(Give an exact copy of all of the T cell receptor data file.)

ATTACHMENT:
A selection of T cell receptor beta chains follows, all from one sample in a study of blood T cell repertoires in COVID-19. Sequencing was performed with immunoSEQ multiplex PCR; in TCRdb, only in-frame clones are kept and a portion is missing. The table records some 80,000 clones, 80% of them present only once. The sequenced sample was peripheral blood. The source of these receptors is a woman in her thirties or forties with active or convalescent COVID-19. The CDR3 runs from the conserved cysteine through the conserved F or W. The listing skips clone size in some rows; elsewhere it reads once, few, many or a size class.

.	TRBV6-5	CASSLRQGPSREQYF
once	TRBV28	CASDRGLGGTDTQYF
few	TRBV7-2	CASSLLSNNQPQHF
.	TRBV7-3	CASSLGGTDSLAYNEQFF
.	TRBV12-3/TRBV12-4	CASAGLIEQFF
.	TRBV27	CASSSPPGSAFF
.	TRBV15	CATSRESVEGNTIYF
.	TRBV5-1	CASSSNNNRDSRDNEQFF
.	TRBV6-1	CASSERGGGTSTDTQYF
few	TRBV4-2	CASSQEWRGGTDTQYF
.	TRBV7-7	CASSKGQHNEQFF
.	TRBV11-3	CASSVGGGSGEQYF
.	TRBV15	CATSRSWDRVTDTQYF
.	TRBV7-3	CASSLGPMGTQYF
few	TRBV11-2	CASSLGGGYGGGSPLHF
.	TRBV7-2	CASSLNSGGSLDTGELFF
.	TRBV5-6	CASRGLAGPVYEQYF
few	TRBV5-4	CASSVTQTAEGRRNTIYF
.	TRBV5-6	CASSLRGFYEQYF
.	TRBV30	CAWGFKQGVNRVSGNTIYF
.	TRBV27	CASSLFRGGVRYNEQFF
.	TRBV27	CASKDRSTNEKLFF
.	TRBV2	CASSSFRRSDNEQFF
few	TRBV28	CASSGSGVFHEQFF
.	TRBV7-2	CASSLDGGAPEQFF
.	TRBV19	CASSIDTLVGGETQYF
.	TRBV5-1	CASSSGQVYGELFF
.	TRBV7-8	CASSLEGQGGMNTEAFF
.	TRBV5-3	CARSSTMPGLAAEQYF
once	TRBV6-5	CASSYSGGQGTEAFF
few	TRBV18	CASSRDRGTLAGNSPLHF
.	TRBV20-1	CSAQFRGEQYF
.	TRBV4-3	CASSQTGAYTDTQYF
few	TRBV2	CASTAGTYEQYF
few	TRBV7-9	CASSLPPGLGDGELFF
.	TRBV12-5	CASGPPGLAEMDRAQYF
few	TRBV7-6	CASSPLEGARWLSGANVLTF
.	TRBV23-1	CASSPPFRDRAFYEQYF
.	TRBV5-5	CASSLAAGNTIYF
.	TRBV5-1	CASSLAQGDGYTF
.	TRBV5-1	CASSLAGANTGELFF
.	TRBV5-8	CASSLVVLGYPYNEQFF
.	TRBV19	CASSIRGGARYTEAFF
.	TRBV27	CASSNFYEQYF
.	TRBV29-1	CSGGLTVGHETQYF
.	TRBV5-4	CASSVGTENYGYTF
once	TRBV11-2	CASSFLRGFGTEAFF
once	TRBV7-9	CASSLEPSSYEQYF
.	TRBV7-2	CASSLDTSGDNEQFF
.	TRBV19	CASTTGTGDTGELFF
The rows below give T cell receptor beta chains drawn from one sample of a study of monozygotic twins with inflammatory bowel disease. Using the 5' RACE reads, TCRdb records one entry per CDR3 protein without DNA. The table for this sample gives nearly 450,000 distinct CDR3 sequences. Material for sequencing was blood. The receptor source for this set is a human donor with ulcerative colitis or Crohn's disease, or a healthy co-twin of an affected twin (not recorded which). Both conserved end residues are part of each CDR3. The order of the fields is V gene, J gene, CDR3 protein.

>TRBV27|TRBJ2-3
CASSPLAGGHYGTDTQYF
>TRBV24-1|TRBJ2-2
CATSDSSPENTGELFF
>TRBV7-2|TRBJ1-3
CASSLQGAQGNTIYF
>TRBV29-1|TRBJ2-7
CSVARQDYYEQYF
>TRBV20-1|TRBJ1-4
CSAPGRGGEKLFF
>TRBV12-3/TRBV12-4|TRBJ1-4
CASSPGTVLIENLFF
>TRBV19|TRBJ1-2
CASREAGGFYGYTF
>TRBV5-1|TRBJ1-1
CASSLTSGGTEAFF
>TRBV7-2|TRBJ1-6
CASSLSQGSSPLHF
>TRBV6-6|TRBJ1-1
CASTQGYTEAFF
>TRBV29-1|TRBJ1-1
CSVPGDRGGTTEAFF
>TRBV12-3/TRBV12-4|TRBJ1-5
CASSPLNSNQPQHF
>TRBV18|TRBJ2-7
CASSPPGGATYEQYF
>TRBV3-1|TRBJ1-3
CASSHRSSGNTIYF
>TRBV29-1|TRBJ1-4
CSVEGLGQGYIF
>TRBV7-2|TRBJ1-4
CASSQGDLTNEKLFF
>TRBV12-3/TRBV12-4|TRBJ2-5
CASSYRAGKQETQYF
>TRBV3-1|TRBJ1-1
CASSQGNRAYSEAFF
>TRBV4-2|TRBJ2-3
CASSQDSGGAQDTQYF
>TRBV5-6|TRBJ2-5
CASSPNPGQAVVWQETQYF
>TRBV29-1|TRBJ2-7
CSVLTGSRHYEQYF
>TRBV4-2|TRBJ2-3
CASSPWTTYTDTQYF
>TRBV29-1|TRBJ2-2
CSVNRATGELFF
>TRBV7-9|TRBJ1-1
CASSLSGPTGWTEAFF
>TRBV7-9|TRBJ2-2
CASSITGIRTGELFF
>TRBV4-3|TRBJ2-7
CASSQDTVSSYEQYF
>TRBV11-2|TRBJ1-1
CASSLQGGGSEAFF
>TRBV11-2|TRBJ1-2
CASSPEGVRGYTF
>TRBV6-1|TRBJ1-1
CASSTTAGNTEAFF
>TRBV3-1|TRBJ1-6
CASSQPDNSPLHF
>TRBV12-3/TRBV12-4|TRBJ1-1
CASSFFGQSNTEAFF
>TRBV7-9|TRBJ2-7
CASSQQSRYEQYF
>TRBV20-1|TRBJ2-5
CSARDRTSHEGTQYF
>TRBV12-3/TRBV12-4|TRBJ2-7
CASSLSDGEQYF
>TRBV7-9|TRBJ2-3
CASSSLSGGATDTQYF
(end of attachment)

A selection of T cell receptor beta chains follows, all from one sample in a study of blood T cell repertoires in COVID-19. Sequencing was performed with immunoSEQ multiplex PCR; in TCRdb, only in-frame clones are kept and a portion is missing. The table records some 80,000 clones, 80% of them present only once. The sequenced sample was peripheral blood. The source of these receptors is a woman in her thirties or forties with active or convalescent COVID-19. The CDR3 runs from the conserved cysteine through the conserved F or W. The listing skips clone size in some rows; elsewhere it reads once, few, many or a size class.

.	TRBV6-5	CASSLRQGPSREQYF
once	TRBV28	CASDRGLGGTDTQYF
few	TRBV7-2	CASSLLSNNQPQHF
.	TRBV7-3	CASSLGGTDSLAYNEQFF
.	TRBV12-3/TRBV12-4	CASAGLIEQFF
.	TRBV27	CASSSPPGSAFF
.	TRBV15	CATSRESVEGNTIYF
.	TRBV5-1	CASSSNNNRDSRDNEQFF
.	TRBV6-1	CASSERGGGTSTDTQYF
few	TRBV4-2	CASSQEWRGGTDTQYF
.	TRBV7-7	CASSKGQHNEQFF
.	TRBV11-3	CASSVGGGSGEQYF
.	TRBV15	CATSRSWDRVTDTQYF
.	TRBV7-3	CASSLGPMGTQYF
few	TRBV11-2	CASSLGGGYGGGSPLHF
.	TRBV7-2	CASSLNSGGSLDTGELFF
.	TRBV5-6	CASRGLAGPVYEQYF
few	TRBV5-4	CASSVTQTAEGRRNTIYF
.	TRBV5-6	CASSLRGFYEQYF
.	TRBV30	CAWGFKQGVNRVSGNTIYF
.	TRBV27	CASSLFRGGVRYNEQFF
.	TRBV27	CASKDRSTNEKLFF
.	TRBV2	CASSSFRRSDNEQFF
few	TRBV28	CASSGSGVFHEQFF
.	TRBV7-2	CASSLDGGAPEQFF
.	TRBV19	CASSIDTLVGGETQYF
.	TRBV5-1	CASSSGQVYGELFF
.	TRBV7-8	CASSLEGQGGMNTEAFF
.	TRBV5-3	CARSSTMPGLAAEQYF
once	TRBV6-5	CASSYSGGQGTEAFF
few	TRBV18	CASSRDRGTLAGNSPLHF
.	TRBV20-1	CSAQFRGEQYF
.	TRBV4-3	CASSQTGAYTDTQYF
few	TRBV2	CASTAGTYEQYF
few	TRBV7-9	CASSLPPGLGDGELFF
.	TRBV12-5	CASGPPGLAEMDRAQYF
few	TRBV7-6	CASSPLEGARWLSGANVLTF
.	TRBV23-1	CASSPPFRDRAFYEQYF
.	TRBV5-5	CASSLAAGNTIYF
.	TRBV5-1	CASSLAQGDGYTF
.	TRBV5-1	CASSLAGANTGELFF
.	TRBV5-8	CASSLVVLGYPYNEQFF
.	TRBV19	CASSIRGGARYTEAFF
.	TRBV27	CASSNFYEQYF
.	TRBV29-1	CSGGLTVGHETQYF
.	TRBV5-4	CASSVGTENYGYTF
once	TRBV11-2	CASSFLRGFGTEAFF
once	TRBV7-9	CASSLEPSSYEQYF
.	TRBV7-2	CASSLDTSGDNEQFF
.	TRBV19	CASTTGTGDTGELFF
The rows below give T cell receptor beta chains drawn from one sample of a study of monozygotic twins with inflammatory bowel disease. Using the 5' RACE reads, TCRdb records one entry per CDR3 protein without DNA. The table for this sample gives nearly 450,000 distinct CDR3 sequences. Material for sequencing was blood. The receptor source for this set is a human donor with ulcerative colitis or Crohn's disease, or a healthy co-twin of an affected twin (not recorded which). Both conserved end residues are part of each CDR3. The order of the fields is V gene, J gene, CDR3 protein.

>TRBV27|TRBJ2-3
CASSPLAGGHYGTDTQYF
>TRBV24-1|TRBJ2-2
CATSDSSPENTGELFF
>TRBV7-2|TRBJ1-3
CASSLQGAQGNTIYF
>TRBV29-1|TRBJ2-7
CSVARQDYYEQYF
>TRBV20-1|TRBJ1-4
CSAPGRGGEKLFF
>TRBV12-3/TRBV12-4|TRBJ1-4
CASSPGTVLIENLFF
>TRBV19|TRBJ1-2
CASREAGGFYGYTF
>TRBV5-1|TRBJ1-1
CASSLTSGGTEAFF
>TRBV7-2|TRBJ1-6
CASSLSQGSSPLHF
>TRBV6-6|TRBJ1-1
CASTQGYTEAFF
>TRBV29-1|TRBJ1-1
CSVPGDRGGTTEAFF
>TRBV12-3/TRBV12-4|TRBJ1-5
CASSPLNSNQPQHF
>TRBV18|TRBJ2-7
CASSPPGGATYEQYF
>TRBV3-1|TRBJ1-3
CASSHRSSGNTIYF
>TRBV29-1|TRBJ1-4
CSVEGLGQGYIF
>TRBV7-2|TRBJ1-4
CASSQGDLTNEKLFF
>TRBV12-3/TRBV12-4|TRBJ2-5
CASSYRAGKQETQYF
>TRBV3-1|TRBJ1-1
CASSQGNRAYSEAFF
>TRBV4-2|TRBJ2-3
CASSQDSGGAQDTQYF
>TRBV5-6|TRBJ2-5
CASSPNPGQAVVWQETQYF
>TRBV29-1|TRBJ2-7
CSVLTGSRHYEQYF
>TRBV4-2|TRBJ2-3
CASSPWTTYTDTQYF
>TRBV29-1|TRBJ2-2
CSVNRATGELFF
>TRBV7-9|TRBJ1-1
CASSLSGPTGWTEAFF
>TRBV7-9|TRBJ2-2
CASSITGIRTGELFF
>TRBV4-3|TRBJ2-7
CASSQDTVSSYEQYF
>TRBV11-2|TRBJ1-1
CASSLQGGGSEAFF
>TRBV11-2|TRBJ1-2
CASSPEGVRGYTF
>TRBV6-1|TRBJ1-1
CASSTTAGNTEAFF
>TRBV3-1|TRBJ1-6
CASSQPDNSPLHF
>TRBV12-3/TRBV12-4|TRBJ1-1
CASSFFGQSNTEAFF
>TRBV7-9|TRBJ2-7
CASSQQSRYEQYF
>TRBV20-1|TRBJ2-5
CSARDRTSHEGTQYF
>TRBV12-3/TRBV12-4|TRBJ2-7
CASSLSDGEQYF
>TRBV7-9|TRBJ2-3
CASSSLSGGATDTQYF